The Digger Tool can be used to create detailed views. Options to hide parts, create cross-sections and more are simple click-and-drag operations that make the Digger very easy to use.
Animations can be created quickly by simply dragging different views onto the animation timeline. The view mode and animation mode can be toggled by selecting the camera icon in the upper left-hand corner of the display. More advanced properties allow prompts to be set for user interaction within the animation while other features can be used to show associative paths and simulate how parts would function in context with one another. However, when an assembly is imported, there are no inherent relationships between parts. This is important to note because if some animations require parts to move in relation to other parts, the relationships need to be created. Fortunately, the Kinematics functionality in Composer allows linking child components to parent components as well as setting limit and travel conditions for each. It basically sets limits on the part’s degrees of freedom (DOF) so they can be moved according to how the assembly was designed. If an engineer has already set these relationships up in the CAD model, they may find it very annoying to go through the process again or explain the relationship of components to that non-CAD person creating the views.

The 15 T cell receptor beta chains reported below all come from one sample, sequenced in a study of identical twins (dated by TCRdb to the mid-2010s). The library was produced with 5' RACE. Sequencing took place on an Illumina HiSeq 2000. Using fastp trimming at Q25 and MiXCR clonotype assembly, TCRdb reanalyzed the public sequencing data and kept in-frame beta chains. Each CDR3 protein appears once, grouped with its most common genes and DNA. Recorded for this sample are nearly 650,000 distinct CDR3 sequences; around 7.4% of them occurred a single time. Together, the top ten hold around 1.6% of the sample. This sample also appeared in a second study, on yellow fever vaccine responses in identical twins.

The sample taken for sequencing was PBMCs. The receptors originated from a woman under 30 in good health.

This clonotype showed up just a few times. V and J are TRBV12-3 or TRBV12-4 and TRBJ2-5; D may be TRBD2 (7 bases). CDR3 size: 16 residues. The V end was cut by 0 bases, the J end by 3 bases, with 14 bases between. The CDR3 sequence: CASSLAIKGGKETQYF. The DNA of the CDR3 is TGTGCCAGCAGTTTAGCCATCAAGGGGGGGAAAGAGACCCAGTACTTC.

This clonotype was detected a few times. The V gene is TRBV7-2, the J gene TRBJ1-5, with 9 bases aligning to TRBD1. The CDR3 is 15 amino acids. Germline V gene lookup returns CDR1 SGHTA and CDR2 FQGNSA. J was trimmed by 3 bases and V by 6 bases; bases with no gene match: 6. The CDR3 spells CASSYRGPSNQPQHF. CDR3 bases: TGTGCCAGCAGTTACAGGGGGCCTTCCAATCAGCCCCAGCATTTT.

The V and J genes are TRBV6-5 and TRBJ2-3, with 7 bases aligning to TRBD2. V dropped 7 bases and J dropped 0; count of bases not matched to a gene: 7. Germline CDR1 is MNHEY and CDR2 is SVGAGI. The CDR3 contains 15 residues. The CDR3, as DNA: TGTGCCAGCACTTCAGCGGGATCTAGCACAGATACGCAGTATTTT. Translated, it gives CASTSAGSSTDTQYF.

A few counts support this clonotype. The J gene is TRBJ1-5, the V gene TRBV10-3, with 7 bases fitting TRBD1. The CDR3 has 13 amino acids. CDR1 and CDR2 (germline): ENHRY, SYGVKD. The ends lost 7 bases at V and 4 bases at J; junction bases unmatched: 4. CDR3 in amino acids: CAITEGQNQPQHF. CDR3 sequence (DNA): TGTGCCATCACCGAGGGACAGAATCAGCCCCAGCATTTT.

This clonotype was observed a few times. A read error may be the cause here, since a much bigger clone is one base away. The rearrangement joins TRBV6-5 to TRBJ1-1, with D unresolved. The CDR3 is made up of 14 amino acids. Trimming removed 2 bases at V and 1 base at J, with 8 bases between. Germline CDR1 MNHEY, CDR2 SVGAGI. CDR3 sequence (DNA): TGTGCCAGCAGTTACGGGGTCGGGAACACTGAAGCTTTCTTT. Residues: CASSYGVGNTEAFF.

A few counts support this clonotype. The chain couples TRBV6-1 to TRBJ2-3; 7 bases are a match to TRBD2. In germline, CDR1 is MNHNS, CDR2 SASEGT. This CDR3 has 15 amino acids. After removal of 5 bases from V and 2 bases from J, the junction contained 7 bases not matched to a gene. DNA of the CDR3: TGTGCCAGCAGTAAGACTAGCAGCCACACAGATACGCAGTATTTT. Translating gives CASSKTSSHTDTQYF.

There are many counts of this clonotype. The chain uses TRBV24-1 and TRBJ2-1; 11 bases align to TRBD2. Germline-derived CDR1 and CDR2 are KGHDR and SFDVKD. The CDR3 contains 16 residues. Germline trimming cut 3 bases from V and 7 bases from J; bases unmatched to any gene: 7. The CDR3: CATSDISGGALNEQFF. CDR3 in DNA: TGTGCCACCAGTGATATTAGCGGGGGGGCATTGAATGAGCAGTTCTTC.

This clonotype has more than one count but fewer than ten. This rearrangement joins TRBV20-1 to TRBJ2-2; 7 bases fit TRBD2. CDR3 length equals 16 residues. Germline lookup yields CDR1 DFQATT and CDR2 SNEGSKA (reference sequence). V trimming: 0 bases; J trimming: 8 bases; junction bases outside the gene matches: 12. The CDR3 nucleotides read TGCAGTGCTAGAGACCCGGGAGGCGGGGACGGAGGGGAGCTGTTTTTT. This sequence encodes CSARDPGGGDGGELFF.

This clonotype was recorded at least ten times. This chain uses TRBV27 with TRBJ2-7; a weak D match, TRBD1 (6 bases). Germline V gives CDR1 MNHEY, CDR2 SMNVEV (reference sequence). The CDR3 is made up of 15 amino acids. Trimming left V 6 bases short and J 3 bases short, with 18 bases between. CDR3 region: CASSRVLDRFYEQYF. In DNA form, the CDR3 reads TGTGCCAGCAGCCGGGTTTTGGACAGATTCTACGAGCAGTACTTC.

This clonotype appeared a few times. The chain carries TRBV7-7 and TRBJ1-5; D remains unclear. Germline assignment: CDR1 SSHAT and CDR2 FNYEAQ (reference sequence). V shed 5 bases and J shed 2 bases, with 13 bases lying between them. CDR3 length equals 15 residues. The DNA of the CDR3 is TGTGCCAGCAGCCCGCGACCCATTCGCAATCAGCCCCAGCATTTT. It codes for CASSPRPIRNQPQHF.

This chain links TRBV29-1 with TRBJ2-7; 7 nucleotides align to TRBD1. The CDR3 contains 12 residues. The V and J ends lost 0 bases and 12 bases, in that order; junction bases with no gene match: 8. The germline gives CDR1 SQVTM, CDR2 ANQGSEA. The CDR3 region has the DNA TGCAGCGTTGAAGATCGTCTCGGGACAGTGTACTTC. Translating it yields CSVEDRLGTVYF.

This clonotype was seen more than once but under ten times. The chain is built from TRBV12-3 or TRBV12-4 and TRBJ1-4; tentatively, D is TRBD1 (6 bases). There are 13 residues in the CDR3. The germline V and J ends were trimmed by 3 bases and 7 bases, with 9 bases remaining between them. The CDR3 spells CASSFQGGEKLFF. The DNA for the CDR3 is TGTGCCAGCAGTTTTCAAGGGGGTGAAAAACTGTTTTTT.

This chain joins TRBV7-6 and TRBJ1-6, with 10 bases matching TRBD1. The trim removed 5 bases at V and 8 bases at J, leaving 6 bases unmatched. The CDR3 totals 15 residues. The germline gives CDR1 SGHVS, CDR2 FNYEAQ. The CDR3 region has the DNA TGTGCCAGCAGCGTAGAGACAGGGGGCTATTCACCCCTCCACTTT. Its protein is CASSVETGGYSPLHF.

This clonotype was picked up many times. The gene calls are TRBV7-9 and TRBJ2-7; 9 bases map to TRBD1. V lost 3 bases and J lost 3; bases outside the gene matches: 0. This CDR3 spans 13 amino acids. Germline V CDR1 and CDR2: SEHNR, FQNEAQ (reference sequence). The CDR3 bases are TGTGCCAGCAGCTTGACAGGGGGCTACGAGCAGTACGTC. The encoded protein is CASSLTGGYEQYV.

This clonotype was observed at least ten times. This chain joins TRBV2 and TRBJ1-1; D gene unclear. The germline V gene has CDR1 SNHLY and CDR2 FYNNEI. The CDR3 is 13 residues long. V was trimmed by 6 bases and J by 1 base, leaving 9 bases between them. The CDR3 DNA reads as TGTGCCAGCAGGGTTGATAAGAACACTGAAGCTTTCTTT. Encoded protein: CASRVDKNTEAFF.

Ideally, these relationships would be brought over from the CAD program. That’s one area where even more time would be saved between the engineering and documentation effort. For animations, Composer creates an embeddable OLE player that you are able to insert into different formats, such as Word, PowerPoint, Microsoft Publisher, Adobe Acrobat, FrameMaker, or HTML documents to be used on the web.
Quick cross-sections are created by selecting a point and dragging a cutting plane through the parts. Multiple Cross section and custom view properties are ideal for images that a lot of detail.